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Extended Survival in Women With Brain Metastases From HER2 Overexpressing Breast Cancer

Church, David N. MBChB, MRCP*†; Modgil, Ramayana MBChB, MRCP*; Guglani, Sam MBChB, MRCP, FRCR; Bahl, Amit MD, MRCP, FRCR*; Hopkins, Kirsten MD, MRCP, FRCR*; Braybrooke, Jeremy P. MRCP, PhD*; Blair, Peter PhD§; Price, Chris G. A. MBChB, MD, FRCP*

American Journal of Clinical Oncology: June 2008 - Volume 31 - Issue 3 - p 250-254
doi: 10.1097/COC.0b013e31815a43c4
Clinical Trial

Objectives: Brain metastases (BM) are a significant complication of metastatic breast cancer (MBC). The high incidence of BM in HER2 overexpressing MBC is now well recognized, however, the optimal management of such patients is not yet clearly defined. We aimed to analyze factors affecting survival after diagnosis of BM in patients treated in our center.

Materials and Methods: Retrospective analysis of survival in all patients treated with antineoplastic therapy for BM from MBC in our institution between May 1st 2002 and April 30th 2005, according to HER2 expression and use of trastuzumab after diagnosis of BM.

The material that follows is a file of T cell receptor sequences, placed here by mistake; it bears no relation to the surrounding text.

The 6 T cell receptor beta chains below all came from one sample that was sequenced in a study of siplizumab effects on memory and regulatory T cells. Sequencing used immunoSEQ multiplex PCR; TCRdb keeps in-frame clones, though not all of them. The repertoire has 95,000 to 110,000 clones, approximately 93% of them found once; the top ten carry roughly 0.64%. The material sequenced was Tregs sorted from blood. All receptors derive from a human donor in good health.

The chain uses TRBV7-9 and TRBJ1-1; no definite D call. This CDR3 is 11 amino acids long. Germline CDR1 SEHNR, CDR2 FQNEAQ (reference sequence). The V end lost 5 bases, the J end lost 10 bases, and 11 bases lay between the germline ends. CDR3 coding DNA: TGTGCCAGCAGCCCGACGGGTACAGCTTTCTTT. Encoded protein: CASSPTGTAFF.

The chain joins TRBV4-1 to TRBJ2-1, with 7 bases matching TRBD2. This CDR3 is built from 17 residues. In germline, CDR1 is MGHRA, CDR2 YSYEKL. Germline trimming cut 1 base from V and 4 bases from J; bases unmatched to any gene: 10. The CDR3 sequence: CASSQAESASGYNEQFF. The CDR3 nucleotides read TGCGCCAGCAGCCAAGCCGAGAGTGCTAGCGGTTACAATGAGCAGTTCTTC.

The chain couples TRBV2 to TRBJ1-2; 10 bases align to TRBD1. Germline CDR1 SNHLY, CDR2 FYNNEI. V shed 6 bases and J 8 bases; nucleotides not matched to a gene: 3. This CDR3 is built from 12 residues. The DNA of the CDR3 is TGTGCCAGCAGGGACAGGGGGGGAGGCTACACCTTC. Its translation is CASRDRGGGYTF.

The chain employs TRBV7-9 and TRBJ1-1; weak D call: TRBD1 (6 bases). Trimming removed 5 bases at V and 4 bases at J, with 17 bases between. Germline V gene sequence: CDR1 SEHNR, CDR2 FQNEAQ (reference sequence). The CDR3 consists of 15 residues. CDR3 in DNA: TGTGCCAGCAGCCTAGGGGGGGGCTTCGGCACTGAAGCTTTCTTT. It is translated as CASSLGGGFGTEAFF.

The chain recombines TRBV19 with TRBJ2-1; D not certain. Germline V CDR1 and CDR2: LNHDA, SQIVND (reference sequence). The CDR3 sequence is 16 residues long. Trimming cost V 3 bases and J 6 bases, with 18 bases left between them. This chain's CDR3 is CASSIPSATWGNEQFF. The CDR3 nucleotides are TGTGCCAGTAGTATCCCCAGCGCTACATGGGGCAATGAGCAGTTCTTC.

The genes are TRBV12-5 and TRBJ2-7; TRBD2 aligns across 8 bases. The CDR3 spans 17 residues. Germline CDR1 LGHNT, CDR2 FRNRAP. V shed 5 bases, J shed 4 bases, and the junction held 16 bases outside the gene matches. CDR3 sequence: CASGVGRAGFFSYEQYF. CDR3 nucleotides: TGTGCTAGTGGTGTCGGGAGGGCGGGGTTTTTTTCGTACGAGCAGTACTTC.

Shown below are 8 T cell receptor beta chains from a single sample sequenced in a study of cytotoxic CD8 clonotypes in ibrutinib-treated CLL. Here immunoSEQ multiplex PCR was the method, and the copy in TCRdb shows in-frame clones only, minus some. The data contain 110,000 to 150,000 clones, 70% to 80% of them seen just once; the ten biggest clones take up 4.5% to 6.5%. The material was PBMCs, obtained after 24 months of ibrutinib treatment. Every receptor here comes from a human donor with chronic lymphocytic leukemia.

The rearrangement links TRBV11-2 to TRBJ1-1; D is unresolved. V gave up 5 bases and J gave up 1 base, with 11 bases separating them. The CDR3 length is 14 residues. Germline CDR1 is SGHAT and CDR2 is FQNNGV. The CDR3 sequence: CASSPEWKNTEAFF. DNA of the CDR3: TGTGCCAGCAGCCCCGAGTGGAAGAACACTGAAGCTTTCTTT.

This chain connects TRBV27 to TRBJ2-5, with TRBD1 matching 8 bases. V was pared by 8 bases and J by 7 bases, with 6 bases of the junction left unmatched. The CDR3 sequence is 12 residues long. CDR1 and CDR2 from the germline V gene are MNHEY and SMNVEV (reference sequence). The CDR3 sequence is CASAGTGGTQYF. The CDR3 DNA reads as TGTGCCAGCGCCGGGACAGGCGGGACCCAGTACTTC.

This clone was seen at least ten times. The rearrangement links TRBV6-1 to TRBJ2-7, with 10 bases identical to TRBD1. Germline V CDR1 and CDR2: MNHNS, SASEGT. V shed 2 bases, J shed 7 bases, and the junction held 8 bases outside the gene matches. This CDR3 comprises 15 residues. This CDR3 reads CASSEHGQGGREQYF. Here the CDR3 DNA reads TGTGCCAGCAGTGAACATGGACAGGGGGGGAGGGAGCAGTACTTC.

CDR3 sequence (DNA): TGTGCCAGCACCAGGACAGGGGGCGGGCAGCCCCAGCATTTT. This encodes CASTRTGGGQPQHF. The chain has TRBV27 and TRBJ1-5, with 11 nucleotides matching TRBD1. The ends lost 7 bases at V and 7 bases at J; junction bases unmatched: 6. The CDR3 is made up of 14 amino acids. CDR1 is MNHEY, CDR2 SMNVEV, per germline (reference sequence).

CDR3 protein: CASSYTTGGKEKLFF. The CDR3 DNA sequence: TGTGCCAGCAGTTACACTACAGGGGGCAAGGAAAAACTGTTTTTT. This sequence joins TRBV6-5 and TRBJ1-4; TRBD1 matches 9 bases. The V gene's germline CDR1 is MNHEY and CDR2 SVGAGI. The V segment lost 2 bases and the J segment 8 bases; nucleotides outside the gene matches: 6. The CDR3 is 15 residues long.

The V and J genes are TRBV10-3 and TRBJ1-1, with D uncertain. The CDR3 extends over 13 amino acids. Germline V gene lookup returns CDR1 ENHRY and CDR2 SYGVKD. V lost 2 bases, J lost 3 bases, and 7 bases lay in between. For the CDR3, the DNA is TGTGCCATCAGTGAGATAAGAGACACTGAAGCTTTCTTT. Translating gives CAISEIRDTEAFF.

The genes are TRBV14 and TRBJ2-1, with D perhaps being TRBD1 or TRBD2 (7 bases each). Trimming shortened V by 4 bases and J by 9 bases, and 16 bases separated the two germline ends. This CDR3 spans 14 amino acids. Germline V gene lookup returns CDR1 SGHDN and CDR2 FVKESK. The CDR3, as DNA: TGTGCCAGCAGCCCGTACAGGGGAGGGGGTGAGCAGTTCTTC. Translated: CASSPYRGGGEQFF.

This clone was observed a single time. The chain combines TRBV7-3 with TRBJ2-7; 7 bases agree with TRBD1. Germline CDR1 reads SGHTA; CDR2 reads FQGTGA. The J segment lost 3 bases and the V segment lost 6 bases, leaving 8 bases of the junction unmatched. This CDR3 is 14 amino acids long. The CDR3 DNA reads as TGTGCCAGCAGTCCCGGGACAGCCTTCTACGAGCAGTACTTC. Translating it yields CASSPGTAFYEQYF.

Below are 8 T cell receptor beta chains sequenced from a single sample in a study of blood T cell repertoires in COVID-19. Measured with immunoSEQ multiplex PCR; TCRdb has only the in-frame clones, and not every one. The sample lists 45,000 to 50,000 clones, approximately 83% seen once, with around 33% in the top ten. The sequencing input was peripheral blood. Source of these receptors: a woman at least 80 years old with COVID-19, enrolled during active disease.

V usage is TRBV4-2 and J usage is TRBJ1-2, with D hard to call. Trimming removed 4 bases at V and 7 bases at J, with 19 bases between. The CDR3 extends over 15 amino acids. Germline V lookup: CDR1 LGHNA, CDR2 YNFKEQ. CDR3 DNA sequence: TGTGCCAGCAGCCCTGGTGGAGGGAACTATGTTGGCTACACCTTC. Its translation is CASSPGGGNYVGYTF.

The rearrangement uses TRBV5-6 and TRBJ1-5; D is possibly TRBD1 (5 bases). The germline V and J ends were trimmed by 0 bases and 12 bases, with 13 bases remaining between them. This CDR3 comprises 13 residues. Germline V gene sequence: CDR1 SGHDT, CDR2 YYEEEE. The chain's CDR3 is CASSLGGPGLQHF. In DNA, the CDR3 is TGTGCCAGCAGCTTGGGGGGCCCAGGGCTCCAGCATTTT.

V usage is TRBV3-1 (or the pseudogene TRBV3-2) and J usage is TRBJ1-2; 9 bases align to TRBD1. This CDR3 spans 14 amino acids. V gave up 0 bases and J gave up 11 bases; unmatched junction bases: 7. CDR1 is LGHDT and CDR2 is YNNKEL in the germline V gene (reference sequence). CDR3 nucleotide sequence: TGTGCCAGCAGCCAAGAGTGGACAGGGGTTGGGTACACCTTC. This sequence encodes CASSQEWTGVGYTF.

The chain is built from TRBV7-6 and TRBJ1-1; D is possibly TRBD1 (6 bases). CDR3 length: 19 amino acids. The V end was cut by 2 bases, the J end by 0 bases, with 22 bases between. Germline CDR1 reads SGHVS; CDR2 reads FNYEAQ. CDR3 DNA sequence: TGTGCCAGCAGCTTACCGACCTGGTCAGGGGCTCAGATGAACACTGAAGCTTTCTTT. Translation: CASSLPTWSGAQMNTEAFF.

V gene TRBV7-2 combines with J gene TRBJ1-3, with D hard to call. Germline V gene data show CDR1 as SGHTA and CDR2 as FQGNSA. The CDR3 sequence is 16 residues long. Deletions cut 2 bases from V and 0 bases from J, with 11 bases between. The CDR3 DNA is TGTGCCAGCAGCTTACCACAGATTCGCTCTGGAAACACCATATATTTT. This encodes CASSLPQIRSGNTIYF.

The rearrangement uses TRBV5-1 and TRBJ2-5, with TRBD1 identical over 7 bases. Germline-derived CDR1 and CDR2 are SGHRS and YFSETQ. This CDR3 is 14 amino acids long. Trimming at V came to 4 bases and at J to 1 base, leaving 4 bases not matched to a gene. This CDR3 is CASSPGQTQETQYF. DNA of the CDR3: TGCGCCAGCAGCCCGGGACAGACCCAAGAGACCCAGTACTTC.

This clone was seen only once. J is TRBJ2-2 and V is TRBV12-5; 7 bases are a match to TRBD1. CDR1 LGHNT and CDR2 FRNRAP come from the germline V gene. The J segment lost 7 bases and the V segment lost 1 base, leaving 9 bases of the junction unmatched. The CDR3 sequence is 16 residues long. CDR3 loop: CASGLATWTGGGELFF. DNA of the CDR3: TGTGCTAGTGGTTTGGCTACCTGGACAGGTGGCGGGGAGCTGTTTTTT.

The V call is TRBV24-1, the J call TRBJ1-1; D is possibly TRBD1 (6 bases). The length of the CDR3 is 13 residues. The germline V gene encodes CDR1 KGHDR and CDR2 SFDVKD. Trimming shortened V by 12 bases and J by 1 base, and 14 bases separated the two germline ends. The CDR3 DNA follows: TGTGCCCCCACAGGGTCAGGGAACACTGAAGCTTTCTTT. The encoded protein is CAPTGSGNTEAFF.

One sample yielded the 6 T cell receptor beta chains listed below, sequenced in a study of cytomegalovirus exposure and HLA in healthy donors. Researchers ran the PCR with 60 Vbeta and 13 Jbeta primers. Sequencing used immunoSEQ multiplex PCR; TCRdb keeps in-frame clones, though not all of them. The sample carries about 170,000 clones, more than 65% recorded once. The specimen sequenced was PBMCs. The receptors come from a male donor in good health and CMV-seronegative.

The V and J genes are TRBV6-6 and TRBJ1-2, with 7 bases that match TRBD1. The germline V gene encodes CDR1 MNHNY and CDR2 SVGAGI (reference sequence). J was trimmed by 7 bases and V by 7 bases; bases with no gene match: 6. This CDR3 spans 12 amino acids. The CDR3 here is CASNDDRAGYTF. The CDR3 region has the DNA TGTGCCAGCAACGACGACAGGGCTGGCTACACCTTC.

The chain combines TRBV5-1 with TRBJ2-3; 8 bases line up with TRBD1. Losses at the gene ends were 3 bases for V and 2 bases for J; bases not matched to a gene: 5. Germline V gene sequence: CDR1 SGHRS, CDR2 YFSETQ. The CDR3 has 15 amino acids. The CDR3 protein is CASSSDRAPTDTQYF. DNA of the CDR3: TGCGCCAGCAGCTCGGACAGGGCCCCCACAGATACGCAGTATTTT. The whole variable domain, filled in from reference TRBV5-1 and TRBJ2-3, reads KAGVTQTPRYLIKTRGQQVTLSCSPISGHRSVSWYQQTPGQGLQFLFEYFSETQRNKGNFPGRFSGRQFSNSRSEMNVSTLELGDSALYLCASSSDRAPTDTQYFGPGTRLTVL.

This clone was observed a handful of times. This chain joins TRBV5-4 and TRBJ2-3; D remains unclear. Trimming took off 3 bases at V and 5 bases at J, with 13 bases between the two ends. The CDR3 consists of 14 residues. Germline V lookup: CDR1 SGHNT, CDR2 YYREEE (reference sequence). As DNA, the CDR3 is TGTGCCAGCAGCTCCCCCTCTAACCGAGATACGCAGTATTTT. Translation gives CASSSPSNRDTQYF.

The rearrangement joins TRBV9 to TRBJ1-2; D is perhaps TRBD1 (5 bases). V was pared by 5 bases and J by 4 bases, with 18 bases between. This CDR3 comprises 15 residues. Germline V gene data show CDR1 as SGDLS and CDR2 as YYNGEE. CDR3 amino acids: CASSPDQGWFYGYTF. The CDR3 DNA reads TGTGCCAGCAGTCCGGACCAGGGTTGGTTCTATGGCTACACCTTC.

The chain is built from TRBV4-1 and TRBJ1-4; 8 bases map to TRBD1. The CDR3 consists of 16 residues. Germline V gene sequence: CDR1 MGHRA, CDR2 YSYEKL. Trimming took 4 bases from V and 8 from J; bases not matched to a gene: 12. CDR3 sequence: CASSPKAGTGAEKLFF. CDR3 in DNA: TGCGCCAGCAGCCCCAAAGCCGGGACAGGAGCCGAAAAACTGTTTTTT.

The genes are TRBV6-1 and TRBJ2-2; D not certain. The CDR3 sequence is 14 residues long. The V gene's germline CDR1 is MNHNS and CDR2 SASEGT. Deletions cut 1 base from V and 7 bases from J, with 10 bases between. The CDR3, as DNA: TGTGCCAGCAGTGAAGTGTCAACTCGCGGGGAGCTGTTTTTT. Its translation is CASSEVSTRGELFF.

Results: The median survival of the 26 patients with HER2 overexpressing disease after diagnosis of BM was significantly longer than that of the 60 patients with HER2 nonoverexpressing disease (6.2 vs. 3.8 months, P = 0.027). Further analysis revealed that this seems to be due to the favorable outcome of the 70% (n = 18) of HER2 overexpressing patients who received trastuzumab after BM were diagnosed. Median survival of this group was 11.9 months, compared with 3.8 months (HER2 nonoverexpressing disease, P = 0.002) and 3.0 months (HER2 overexpressing disease not treated with trastuzumab after development of BM, P = 0.05).

Conclusion: Patients with HER2 overexpressing MBC who received trastuzumab after diagnosis of BM survived longer than expected. This finding justifies an active therapeutic approach: disease progression within central nervous system does not preclude benefit from trastuzumab treatment.

From the *Bristol Haematology and Oncology Centre, Bristol, UK; †The Weatherall Institute of Molecular Medicine, University of Oxford, John Radcliffe Hospital, Headington, Oxford, UK; ‡Gloucestershire Oncology Centre, Cheltenham Royal Infirmary, Cheltenham, UK; and §Department of Child Health, St Michael's Hospital, Bristol, UK.

Presented, in part, at the 5th European Breast Cancer Conference, Nice, March 21st–25th 2006.

Reprints: David Church, MBChB, MRCP, Bristol Haematology and Oncology Centre, Horfield Road, Bristol BS2 8ED. E-mail:

© 2008 Lippincott Williams & Wilkins, Inc.